Making Sense of IT: Assisted Living, Memory Care, and Health Centers


When Mom was younger and less frail, she insisted that she would never set foot in an old folks home and aging in place seemed like the perfect, least expensive option. But now, you’re stopping by the house more often and for more troubling reasons: checking to make sure her fridge is stocked; reminding her to take her medications; making sure she hasn’t fallen or worse, is at risk for getting lost.

Keeping up with in-home senior care can take its toll on both you and your elderly parent. And eventually, the decision to move Mom into assisted living or a nursing home where she can receive the care she needs may no longer be hers to make. But how do you decide, and, more importantly, when?

Here are signs that providing senior care at home may no longer be the best fit:

  1. The need for care has increased. If your care for Mom has gone from visiting a few times a week to bring groceries and clean the house to stopping by multiple times each day to make sure she eats, it’s possible that she needs more care than you’re able to provide and from full-time, professional caregivers.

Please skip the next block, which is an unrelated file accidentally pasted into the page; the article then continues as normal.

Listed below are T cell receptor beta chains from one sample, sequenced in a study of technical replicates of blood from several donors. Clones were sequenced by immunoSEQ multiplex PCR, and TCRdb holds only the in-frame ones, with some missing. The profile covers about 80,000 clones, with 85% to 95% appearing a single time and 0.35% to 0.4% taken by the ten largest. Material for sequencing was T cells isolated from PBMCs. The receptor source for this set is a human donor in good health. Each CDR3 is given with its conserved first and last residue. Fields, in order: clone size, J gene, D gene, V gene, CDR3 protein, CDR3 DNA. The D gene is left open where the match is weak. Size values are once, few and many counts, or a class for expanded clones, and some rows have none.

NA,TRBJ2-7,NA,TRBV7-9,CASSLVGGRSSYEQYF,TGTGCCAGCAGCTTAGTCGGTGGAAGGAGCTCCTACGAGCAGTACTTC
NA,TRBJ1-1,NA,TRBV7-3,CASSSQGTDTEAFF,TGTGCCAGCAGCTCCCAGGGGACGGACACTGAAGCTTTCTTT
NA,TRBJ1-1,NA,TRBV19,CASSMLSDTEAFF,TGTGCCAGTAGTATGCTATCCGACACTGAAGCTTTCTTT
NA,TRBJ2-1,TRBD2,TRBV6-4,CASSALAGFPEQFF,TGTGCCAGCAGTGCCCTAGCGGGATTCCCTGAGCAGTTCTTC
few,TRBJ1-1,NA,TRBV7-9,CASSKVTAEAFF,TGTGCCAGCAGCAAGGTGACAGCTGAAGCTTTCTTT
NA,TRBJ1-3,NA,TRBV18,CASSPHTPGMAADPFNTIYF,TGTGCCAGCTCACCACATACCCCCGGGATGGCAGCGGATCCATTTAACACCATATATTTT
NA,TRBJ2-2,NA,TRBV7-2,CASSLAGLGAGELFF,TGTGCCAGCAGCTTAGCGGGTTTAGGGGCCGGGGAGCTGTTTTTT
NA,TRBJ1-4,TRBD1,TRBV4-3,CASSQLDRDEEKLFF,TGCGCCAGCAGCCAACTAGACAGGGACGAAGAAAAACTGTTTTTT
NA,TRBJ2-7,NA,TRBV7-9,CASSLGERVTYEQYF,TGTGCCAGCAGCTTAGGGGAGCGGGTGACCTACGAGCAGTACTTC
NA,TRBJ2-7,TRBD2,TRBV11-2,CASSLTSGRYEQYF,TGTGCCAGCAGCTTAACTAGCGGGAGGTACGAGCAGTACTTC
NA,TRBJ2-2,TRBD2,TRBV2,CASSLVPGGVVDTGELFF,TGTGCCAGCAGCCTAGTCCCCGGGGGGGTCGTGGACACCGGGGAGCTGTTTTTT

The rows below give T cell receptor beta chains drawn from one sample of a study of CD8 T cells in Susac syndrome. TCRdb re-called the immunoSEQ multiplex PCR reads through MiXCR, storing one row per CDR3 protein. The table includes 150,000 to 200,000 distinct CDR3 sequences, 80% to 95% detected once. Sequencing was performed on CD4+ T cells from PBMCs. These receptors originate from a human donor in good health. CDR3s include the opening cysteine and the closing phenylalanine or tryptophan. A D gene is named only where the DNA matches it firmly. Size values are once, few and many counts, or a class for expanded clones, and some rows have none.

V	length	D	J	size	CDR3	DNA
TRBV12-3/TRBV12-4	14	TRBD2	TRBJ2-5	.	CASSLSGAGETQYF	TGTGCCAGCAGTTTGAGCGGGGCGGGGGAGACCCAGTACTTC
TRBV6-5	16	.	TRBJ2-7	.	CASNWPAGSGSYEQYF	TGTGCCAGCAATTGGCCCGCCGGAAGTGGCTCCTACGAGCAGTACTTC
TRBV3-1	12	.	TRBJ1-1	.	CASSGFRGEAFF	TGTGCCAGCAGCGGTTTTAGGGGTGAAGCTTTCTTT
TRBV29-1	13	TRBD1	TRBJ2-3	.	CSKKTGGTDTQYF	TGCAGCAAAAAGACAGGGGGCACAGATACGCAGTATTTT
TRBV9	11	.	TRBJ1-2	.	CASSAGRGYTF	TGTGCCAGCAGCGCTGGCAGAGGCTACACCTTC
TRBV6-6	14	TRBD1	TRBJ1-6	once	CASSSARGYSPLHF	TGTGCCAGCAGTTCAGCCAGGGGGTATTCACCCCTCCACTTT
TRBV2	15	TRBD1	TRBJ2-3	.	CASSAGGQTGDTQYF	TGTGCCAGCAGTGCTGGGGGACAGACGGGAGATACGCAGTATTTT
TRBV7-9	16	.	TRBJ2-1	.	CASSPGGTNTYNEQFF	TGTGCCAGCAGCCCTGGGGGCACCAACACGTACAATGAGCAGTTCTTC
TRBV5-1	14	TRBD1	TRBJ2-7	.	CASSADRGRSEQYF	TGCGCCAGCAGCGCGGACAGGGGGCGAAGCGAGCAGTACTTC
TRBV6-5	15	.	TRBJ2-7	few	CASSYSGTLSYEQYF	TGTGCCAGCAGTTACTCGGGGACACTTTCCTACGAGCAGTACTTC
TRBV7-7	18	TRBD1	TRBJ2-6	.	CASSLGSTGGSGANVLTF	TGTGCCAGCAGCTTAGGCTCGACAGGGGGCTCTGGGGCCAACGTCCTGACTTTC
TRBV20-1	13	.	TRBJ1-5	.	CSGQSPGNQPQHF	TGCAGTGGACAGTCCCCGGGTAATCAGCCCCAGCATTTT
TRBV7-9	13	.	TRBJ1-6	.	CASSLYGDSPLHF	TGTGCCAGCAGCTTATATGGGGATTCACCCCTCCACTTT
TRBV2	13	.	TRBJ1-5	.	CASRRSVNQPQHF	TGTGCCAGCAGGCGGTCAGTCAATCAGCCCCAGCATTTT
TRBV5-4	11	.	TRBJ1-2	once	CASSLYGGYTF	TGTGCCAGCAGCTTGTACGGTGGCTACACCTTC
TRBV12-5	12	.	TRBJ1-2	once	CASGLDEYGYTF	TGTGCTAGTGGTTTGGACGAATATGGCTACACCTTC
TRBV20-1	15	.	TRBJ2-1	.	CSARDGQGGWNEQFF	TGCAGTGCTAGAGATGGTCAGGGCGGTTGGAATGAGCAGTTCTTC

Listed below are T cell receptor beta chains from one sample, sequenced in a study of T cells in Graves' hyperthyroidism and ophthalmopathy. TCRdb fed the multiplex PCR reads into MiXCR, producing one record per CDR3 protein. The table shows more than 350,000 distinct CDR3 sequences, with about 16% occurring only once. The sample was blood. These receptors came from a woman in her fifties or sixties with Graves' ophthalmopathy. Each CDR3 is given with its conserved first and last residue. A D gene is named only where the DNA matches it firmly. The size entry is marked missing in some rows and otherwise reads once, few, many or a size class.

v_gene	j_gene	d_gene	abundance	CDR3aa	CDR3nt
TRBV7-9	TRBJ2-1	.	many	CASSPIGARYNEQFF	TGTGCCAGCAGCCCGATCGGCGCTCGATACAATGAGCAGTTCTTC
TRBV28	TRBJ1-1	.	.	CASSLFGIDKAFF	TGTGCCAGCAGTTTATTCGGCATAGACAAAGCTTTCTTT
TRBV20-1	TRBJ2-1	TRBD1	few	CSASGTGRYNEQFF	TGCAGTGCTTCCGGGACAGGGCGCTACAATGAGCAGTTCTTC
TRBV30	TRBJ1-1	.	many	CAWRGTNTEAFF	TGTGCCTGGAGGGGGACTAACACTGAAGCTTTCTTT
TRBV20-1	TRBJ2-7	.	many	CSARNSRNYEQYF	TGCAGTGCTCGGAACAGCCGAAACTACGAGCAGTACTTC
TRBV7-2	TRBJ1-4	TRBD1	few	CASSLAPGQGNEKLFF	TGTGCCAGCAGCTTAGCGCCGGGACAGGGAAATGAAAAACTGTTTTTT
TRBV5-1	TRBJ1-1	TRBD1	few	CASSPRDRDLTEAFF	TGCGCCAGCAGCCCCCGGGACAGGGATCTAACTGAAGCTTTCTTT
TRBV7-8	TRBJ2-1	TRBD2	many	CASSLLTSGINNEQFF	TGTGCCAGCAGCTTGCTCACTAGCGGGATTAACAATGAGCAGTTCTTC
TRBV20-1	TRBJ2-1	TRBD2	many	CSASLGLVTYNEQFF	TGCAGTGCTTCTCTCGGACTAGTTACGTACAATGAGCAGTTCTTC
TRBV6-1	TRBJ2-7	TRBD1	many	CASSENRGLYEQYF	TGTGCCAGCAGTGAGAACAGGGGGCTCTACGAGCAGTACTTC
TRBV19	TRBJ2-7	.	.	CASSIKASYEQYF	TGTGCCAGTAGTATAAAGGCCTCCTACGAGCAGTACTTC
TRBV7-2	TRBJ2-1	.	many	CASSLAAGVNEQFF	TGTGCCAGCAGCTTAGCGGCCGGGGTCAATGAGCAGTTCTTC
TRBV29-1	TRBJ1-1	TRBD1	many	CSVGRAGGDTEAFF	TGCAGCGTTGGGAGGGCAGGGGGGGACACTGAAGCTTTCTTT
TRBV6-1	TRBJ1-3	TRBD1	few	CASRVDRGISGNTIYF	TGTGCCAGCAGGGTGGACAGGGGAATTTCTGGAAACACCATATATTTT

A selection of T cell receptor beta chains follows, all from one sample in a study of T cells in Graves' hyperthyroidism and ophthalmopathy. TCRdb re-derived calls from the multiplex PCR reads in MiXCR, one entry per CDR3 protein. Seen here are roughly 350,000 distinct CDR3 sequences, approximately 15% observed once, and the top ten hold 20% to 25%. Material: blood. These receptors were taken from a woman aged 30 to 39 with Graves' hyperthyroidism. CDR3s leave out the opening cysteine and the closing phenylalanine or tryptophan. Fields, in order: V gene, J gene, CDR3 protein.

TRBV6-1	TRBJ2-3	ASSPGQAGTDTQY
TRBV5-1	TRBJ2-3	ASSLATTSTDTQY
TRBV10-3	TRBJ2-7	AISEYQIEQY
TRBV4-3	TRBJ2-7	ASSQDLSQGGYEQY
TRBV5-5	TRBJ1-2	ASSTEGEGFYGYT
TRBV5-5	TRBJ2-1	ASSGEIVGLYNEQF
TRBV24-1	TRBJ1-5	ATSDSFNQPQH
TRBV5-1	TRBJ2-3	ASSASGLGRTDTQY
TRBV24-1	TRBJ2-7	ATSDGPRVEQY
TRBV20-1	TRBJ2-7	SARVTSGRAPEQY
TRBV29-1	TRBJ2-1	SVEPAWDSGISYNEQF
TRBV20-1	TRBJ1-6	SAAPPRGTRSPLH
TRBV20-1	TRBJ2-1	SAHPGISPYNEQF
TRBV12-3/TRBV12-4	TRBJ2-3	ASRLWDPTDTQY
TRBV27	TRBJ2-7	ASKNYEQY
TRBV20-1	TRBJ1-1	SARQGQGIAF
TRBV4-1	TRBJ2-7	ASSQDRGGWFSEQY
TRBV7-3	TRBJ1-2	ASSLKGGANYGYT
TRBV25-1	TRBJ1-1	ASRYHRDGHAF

2. Mom recently experienced a health scare. Whether she slipped and fell at home, wandered off in the neighborhood, or suffered a heart attack or stroke, a sudden health care crisis is the right time to reevaluate whether you’ll be able to provide the level and type of care she’ll need in the future.
  3. You’re her only visitor. If Mom’s at home all the time and you’re one of her only visitors, she could be at risk for depression, anxiety, and decreased cognitive function caused by extended periods of isolation. Assisted living communities can provide a safe environment and extensive opportunities for healthy social interaction.
  4. Mom’s doctor has expressed concerns. If anyone will be able to predict Mom’s future care needs, it’s her physician. If he or she mentions that it’s not safe for your mom to be home alone because of dementia, risk of falls, nutritional concerns, or another condition, you may need to look into a different option – such as a professional, caring assisted living community or nursing home care.

Understanding Your Senior Care Options

If you decide that providing in-home senior care is no longer the best choice, learn more about the other options available to your mother and your family:

  1. Assisted living: Mom will receive support with daily tasks, such as dressing and medication management, but will continue to live quite independently.
  2. Memory care: Specialized staff and a secure environment will help her receive the care she needs if she suffers from Alzheimer’s or dementia.
  3. Nursing home: If your mom is extremely ill or frail, she can receive 24-hour care from a full-time team of health care professionals.

Before making this big decision, speak with your mom’s physician or a geriatric specialist for more information.


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